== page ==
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United States Department of Agriculture

Agricultural Research Service

Sunshine Bass Makes a Splash!
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Sunshine Bass Makes a Splash!


Sunshine bass. Click here for full photo caption.
Sunshine bass.

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In the early 1980s, East Coast fishermen peddled striped bass to fish markets, netting up to 14.7 million pounds annually. Eventually, however, overfishing and pollution essentially destroyed the industry.

Fish farmers of the East Coast, Arkansas, and California thought the fish could make a comeback in aquaculture ponds and fill a market vacuum. Thanks partly to research, they were right. Since 1984, when production was at only 10,000 pounds a year, it has increased to more than 15 million pounds annually.

Actually, it's a hybrid fish called sunshine bass that's making the splash. A cross between male striped bass and female white bass, sunshine bass grow faster than either parent.

Fish farmers Mike Freeze of Keo, Arkansas, and Jackson Currie of Wilmot, Arkansas, are among the leaders in the sunshine bass industry. Freeze specializes in spawning the parental stocks. He and Currie then nurture the just-hatched fry from the time they are barely visible—2 to 5 millimeters long—until about 35 days later when they're 3/4- to 1-inch-long fingerlings. They then sell the juvenile fish to other farmers around the world who grow them to market size at 1.5 to 2 pounds in 18 months.

Fish biologist Gerald Ludwig examines a market-size sunshine bass. Click here for full photo caption.
At the ARS National Aquaculture Research Center in Stuttgart, Arkansas, fish biologist Gerald Ludwig examines a market-size sunshine bass.

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To identify production problems and find solutions, Gerald M. Ludwig, a fish biologist at ARS' National Aquaculture Research Center at Stuttgart, Arkansas, keeps in contact with Freeze, Currie, and other producers. "We learn as we bounce ideas off each other," says Currie.

In the early 1980s, after experimenting with raising microscopic animals called rotifers as fish feed, Currie turned some equipment over to Ludwig. Putting the equipment to good use, Ludwig steadily found ways to improve the survival rate of young fish.

"Until a few years ago, we could achieve only a 10-percent survival rate of fry," said Ludwig. "Now the norm is 30 percent, and some nursery pond managers do much better."

Ludwig and his colleagues developed information to help fry culturists time the stocking of ponds so the fish can eat and grow fast enough to avoid being eaten by zooplankton—some of the very creatures they must consume to survive. Graphs and equations Ludwig developed show the pivotal window of opportunity when two other essential food sources, rotifers and minute crustaceans called copepod nauplii, become abundant and zooplankton are still too small to be a threat.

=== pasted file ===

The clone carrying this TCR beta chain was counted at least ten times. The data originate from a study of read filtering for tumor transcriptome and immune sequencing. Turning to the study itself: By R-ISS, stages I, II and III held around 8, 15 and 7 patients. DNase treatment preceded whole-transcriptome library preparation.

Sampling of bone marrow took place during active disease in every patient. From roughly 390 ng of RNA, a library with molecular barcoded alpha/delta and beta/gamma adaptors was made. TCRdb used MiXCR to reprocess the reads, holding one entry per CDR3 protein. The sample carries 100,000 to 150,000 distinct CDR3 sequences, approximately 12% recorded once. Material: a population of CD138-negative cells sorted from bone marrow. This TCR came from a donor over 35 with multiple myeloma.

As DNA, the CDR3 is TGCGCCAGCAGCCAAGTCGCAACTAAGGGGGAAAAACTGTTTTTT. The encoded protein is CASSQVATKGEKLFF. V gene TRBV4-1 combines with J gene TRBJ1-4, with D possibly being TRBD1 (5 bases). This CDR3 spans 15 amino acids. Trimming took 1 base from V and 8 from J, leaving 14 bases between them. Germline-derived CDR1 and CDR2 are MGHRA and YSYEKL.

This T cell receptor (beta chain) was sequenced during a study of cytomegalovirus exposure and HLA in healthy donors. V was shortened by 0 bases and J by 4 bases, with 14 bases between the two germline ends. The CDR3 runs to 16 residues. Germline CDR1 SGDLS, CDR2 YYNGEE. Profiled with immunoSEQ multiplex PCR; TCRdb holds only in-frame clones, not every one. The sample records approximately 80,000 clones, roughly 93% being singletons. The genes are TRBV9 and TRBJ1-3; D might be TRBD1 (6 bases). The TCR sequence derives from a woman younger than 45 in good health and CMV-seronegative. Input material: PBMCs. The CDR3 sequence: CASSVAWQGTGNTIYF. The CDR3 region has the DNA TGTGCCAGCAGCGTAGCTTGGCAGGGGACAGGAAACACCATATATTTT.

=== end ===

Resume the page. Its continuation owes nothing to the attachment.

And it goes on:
The equations take into account pond temperature, which strongly influences the buildup of rotifers, and rainfall, which helps drive the growth of the copepod nauplii. Other influences that help determine the proper stocking time include day length, dissolved oxygen levels, and air temperature.

The research may improve the culture of additional tasty fish species like yellow perch and walleye. If technology affords consumers year-round choices from among several cultured species, steady buying habits may develop. Then fish farmers may not have their resources lying idle much of the year.

Ludwig and his colleagues are also researching ways to manage fish so they'll spawn all year long. That means they need to develop the know-how for providing a year's supply of live, appropriately sized zooplankton. Ludwig's plan also calls for growing rotifers and copepod nauplii in ponds or indoor tanks and redesigning a device called a rotating drum filter to harvest them. Larger zooplankton will be freeze-dried for enriching diets as the fry grow into large fingerlings ready to be moved into production tanks.—By Ben Hardin, Agricultural Research Service Information Staff.

This research is part of Aquaculture, an ARS National Program (#106) described on the World Wide Web at http://www.nps.ars.usda.gov/programs/appvs.htm.

Gerald M. Ludwig is at the Harry K. Dupree Stuttgart National Aquaculture Research Center, USDA-ARS National Aquaculture Research Center, 2955 Hwy. 130 E., Stuttgart, AR 72160; phone (870) 673-4483, fax (870) 673-7710.

"Sunshine Bass Makes a Splash!" was published in the February 2000 issue of Agricultural Research magazine.

Last Modified: 3/13/2014